Limb Magnification During Inner Eclipse Contacts

The Theory...

During a total eclipse of the Sun at the point of contact between the limb of the Moon and inner limb of the Sun, irregularities in the profile of the Moon give rise to the phenomenon of Baily's Beads. These manifest as a series of broken light arcs and beads around the point of contact. The photograph below shows the effect during 3rd contact during the 2005 annular eclipse of the Sun as seen from Madrid, Spain.

As the amount of light passing above the lunar limb increases or decreases (as is the case during 3rd contact) the size and intensity of the beads alters too. The height of limb irregularities, when viewing the Moon at a relatively small magnification, is small - certainly within a few arcseconds. As a consequence, the width and intensity of a bead as observed, a value proportional to the amount of light streaming above the limb at that point, provides a snapshot scan line across the lunar limb at that instant.

The diagram below shows the Sun rising rapidly behind a fictitious lunar limb profile. The thin line under each profile depicts the light pattern that would be seen from Earth.

Processing images from the 2005-10-03 annular eclipse, it occurred to me that if you had enough of these bead strips, they could be put to good use and could possibly reveal detail on the profile of the lunar limb. If we take each of the strips from the diagram above and lay them on top of one another, you can see what I'm getting at...

If the strips are laid together in chronological sequence with the oldest strip at the bottom, a reversing effect takes place. Inverting the chronological sequence (oldest on top), is much more interesting...

Applying a mild Gaussian blur to the image, brighten it slightly and bring up the original limb profile for comparison, it should be fairly obvious that the strips treated in this manner, do indeed reveal the original limb profile that caused them.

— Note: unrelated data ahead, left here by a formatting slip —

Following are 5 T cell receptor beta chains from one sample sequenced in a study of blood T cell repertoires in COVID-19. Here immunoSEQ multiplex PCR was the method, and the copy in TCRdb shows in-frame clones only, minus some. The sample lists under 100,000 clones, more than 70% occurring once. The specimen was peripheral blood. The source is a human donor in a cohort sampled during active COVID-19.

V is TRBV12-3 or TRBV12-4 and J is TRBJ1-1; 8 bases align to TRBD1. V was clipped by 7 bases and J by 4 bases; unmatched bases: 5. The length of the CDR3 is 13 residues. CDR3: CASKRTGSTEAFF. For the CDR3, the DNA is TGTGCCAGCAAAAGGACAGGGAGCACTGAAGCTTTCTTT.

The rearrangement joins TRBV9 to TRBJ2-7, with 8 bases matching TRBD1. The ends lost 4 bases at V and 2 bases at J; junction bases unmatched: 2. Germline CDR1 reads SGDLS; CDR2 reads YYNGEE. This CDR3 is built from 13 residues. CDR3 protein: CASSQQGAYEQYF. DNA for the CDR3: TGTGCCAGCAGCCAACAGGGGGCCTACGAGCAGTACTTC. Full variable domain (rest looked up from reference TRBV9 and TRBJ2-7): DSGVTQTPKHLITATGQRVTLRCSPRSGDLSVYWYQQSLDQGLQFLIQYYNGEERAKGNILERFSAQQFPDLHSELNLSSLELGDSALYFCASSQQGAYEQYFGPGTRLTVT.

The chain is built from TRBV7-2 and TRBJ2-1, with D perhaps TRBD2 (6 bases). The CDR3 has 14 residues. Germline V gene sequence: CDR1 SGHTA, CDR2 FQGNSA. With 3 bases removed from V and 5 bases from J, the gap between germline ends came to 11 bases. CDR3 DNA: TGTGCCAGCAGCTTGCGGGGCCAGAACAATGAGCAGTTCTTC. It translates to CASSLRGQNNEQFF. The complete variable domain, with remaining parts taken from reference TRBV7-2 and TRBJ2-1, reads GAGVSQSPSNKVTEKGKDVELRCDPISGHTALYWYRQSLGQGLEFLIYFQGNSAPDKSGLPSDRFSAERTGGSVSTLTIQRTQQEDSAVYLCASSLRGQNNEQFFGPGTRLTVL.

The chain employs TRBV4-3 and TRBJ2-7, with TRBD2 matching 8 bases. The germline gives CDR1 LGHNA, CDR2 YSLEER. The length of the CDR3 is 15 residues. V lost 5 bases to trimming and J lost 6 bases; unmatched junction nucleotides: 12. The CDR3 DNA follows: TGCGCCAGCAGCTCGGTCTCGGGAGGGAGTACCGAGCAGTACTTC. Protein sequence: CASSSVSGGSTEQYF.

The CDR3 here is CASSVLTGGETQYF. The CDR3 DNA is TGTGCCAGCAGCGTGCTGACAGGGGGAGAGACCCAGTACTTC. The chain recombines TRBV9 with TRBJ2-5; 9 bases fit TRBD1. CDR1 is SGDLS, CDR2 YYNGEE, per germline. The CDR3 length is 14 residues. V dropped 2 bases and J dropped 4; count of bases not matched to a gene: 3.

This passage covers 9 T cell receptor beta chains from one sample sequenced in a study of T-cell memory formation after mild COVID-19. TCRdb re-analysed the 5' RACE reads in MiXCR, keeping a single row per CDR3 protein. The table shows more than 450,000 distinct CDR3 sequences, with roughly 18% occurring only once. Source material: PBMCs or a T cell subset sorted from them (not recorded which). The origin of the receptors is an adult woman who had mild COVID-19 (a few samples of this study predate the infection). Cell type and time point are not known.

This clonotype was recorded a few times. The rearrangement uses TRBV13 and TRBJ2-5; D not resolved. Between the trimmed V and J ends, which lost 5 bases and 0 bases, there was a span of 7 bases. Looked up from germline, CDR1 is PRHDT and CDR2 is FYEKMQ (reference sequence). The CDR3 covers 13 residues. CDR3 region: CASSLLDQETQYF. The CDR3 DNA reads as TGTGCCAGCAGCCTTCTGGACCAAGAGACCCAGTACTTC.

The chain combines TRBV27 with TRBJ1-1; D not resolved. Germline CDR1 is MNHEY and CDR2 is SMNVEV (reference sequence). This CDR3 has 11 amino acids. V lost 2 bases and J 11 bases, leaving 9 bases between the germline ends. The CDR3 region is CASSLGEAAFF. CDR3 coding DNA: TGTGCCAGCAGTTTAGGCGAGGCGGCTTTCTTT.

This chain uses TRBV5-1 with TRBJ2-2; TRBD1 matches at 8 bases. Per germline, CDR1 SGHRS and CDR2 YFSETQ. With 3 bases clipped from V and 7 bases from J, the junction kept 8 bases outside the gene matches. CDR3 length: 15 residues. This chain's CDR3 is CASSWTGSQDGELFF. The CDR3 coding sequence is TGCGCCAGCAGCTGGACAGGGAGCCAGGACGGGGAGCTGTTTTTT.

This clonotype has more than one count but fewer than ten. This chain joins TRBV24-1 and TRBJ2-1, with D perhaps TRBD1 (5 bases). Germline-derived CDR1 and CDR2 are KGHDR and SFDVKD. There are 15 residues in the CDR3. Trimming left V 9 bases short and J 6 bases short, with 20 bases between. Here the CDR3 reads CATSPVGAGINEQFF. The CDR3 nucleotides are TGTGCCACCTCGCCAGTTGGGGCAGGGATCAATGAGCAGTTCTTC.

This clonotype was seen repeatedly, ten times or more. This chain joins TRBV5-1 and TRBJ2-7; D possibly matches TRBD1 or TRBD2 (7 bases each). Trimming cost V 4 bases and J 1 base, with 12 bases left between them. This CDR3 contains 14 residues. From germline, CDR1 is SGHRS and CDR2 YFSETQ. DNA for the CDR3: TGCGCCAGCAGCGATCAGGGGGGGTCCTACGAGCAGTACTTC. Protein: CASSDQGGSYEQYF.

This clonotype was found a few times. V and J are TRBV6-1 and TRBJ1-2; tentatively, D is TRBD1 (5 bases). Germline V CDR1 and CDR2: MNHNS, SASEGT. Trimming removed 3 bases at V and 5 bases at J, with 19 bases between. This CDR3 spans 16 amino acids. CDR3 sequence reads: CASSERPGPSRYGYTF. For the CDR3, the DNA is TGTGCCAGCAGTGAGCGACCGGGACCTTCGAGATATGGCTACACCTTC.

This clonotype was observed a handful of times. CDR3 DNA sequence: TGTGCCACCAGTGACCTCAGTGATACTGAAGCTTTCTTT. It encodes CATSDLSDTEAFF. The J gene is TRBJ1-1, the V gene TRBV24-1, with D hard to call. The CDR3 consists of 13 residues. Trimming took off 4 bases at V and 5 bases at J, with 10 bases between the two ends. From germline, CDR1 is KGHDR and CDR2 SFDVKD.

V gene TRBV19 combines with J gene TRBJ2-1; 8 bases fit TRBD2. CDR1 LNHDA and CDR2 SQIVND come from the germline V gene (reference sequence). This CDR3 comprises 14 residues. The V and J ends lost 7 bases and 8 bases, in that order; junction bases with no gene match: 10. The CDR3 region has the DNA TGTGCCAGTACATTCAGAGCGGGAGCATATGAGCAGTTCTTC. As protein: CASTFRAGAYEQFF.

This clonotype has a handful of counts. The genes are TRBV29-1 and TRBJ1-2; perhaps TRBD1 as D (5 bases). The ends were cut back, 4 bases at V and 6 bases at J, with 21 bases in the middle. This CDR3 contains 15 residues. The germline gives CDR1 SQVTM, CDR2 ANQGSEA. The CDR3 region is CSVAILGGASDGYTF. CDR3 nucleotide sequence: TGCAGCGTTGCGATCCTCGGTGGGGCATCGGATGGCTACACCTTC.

The Practice...

The beads, if they can be seen at all, only occur over a short contact arc. This means that the technique is only good for approximately 45 degrees of selenographic latitude (a value determined by direct measurement (see below). In addition it's important to image the contact numerous times during the brief lifetime of the beads in order to capture enough strips to work with. Finally, without an initial idea as to the shape of the limb at the contact point, confirmation of the result of the process requires generating a reasonably accurate reference profile of the limb at the time of contact.

The 2005-10-03 annular eclipse showed a particularly dramatic 3rd contact limb breakup - ideal for testing this theory. As it happened, I was able to capture 5 images of the sequence, covering the times: 08h59m43s, 08h59m59s, 09h00m02s, 09h00m04s and 09h00m07s.

The images are shown stacked together below together with an approximate limb profile borrowed from Fred Espenak's eclipse prediction site. The images are stacked in inverse order - oldest to the bottom left, providing an approximate view of the limb as described above.

The image below takes the limb stacking a stage further by closing the strip gaps. The shape of the limb profile at the contact point is fairly evident in this image.

In order to check whether the features are indeed real, a limb profile needs to be generated for the contact point. The program Occult was used for this purpose. Used for accurate occultation timings, the program also has a rather effective Baily's Bead simulator. Using the program it was possible to simulate the expected appearance of the beads during 3rd contact of the 2005-10-03 annular eclipse as viewed from Madrid. A typical simulation display is shown below. Using this program I was able to match specific beads from the simulation to my own images.

The biggest benefit of the Occult program is that each bead can be identified in terms of its Watts angle. This in turn can be used as a request for the program to draw a Watts lunar limb profile for the portion of the limb under investigation. Using this facility I was able to generate a fairly convincing match between a time inverted limb stack with gaussian blurring (the technique described above). The resulting image and matching profile are shown below. This image has been rotated for convenience.

(c) Pete Lawrence, 2005